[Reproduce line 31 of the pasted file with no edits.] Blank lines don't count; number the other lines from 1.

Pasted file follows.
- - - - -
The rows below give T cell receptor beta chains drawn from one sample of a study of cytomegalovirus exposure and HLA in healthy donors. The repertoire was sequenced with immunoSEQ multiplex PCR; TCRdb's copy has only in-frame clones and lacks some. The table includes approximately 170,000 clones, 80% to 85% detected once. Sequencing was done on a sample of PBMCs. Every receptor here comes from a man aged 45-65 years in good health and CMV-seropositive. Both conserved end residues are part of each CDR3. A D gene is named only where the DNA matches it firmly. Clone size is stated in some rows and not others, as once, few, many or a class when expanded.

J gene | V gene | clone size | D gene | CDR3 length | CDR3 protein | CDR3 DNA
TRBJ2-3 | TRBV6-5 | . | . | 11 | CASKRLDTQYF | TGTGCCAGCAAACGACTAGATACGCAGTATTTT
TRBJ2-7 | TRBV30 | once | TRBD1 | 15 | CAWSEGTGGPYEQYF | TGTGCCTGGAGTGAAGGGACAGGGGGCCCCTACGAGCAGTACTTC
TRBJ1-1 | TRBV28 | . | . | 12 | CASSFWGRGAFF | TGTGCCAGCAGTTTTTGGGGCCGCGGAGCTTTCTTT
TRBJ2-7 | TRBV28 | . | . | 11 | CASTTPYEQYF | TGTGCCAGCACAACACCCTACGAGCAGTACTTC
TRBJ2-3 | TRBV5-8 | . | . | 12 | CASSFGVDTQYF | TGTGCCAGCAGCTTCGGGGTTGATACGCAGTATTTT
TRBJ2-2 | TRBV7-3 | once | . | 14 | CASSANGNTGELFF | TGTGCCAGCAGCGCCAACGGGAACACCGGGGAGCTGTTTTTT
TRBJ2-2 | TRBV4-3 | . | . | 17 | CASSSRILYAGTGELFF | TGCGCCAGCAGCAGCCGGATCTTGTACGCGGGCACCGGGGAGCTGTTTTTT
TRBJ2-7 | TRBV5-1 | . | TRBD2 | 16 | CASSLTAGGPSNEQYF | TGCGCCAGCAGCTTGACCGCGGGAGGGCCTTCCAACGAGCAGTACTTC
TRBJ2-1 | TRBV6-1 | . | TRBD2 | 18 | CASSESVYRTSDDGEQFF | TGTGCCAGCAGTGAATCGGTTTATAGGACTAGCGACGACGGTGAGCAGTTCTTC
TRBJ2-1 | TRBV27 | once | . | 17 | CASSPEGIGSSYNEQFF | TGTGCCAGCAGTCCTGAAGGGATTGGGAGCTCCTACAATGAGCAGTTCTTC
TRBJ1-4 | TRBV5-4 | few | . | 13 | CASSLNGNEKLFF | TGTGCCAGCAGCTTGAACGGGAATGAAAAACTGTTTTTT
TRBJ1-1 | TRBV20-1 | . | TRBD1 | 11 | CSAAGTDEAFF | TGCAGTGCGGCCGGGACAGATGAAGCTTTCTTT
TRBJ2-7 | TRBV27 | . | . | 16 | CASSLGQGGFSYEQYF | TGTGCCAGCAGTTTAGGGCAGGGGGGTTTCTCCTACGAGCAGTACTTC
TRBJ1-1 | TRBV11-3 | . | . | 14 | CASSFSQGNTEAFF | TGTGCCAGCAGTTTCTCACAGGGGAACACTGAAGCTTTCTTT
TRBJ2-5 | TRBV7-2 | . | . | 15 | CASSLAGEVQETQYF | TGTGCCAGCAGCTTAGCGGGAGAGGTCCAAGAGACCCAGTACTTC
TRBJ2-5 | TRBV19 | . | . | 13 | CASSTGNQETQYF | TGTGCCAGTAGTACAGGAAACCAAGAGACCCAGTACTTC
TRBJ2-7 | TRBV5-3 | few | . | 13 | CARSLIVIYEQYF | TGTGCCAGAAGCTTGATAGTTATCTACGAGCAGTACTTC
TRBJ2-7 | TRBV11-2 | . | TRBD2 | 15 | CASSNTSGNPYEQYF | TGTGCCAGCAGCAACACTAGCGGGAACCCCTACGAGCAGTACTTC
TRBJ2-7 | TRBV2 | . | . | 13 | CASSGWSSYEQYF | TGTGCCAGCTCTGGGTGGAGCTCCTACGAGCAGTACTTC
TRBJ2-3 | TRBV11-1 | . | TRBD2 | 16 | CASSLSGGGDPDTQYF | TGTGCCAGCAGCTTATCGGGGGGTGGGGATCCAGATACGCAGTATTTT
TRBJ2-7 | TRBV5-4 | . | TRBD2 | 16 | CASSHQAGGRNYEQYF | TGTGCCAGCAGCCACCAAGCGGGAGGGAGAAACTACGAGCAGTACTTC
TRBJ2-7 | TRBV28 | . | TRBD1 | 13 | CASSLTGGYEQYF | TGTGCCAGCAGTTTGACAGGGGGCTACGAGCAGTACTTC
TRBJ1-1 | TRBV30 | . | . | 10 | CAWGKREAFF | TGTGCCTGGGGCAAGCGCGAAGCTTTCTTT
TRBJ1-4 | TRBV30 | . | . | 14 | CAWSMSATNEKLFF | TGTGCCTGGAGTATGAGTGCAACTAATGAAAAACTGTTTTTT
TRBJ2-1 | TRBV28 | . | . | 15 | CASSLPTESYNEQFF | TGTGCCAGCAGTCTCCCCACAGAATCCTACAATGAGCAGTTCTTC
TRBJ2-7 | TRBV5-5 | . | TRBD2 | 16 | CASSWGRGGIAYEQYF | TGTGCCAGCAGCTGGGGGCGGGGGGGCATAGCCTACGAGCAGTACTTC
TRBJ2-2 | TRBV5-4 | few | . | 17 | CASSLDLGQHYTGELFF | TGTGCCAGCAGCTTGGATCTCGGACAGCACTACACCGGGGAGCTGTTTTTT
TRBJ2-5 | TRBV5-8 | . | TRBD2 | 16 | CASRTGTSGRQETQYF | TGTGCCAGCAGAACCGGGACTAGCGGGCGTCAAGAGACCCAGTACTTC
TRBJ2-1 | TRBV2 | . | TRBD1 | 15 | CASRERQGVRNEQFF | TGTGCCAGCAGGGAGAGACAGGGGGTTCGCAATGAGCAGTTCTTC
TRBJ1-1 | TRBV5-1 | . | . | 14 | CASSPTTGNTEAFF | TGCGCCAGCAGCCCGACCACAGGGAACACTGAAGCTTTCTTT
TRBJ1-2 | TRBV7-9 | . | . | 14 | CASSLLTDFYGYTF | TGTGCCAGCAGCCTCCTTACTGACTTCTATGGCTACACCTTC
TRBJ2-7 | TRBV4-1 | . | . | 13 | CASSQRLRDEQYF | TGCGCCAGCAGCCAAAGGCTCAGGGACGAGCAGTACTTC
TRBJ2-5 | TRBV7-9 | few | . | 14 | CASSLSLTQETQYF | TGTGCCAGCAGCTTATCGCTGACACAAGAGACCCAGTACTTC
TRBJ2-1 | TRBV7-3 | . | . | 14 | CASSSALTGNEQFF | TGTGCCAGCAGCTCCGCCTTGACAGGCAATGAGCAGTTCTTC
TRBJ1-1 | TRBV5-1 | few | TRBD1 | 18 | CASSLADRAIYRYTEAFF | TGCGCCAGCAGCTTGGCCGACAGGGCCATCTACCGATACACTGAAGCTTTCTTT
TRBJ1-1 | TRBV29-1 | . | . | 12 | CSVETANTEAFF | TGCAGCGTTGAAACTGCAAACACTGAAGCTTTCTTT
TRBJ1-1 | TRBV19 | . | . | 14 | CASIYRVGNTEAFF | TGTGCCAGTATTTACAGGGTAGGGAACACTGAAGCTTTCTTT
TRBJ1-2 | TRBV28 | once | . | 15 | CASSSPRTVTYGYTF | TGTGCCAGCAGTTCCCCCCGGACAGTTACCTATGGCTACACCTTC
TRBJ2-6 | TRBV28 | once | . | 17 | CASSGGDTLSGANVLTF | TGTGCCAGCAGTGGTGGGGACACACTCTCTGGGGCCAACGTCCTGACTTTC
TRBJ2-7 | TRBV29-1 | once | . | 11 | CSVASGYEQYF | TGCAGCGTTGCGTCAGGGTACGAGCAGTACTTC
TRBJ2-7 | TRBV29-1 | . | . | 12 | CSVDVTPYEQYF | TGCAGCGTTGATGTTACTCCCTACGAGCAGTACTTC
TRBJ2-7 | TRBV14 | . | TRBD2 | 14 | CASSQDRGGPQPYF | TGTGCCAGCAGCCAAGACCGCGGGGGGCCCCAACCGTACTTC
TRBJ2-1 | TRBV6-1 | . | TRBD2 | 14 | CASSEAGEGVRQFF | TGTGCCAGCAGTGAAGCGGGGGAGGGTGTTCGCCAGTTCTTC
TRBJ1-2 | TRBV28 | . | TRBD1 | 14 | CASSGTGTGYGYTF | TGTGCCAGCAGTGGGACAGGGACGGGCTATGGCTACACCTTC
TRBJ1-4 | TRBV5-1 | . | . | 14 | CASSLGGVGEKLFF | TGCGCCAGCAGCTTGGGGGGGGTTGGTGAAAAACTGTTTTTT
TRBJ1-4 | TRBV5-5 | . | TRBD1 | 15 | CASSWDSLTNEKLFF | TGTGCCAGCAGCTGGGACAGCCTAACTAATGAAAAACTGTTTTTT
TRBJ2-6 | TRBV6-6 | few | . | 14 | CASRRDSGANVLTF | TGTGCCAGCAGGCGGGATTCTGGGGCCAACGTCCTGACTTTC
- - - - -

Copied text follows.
TRBJ2-1 | TRBV2 | . | TRBD1 | 15 | CASRERQGVRNEQFF | TGTGCCAGCAGGGAGAGACAGGGGGTTCGCAATGAGCAGTTCTTC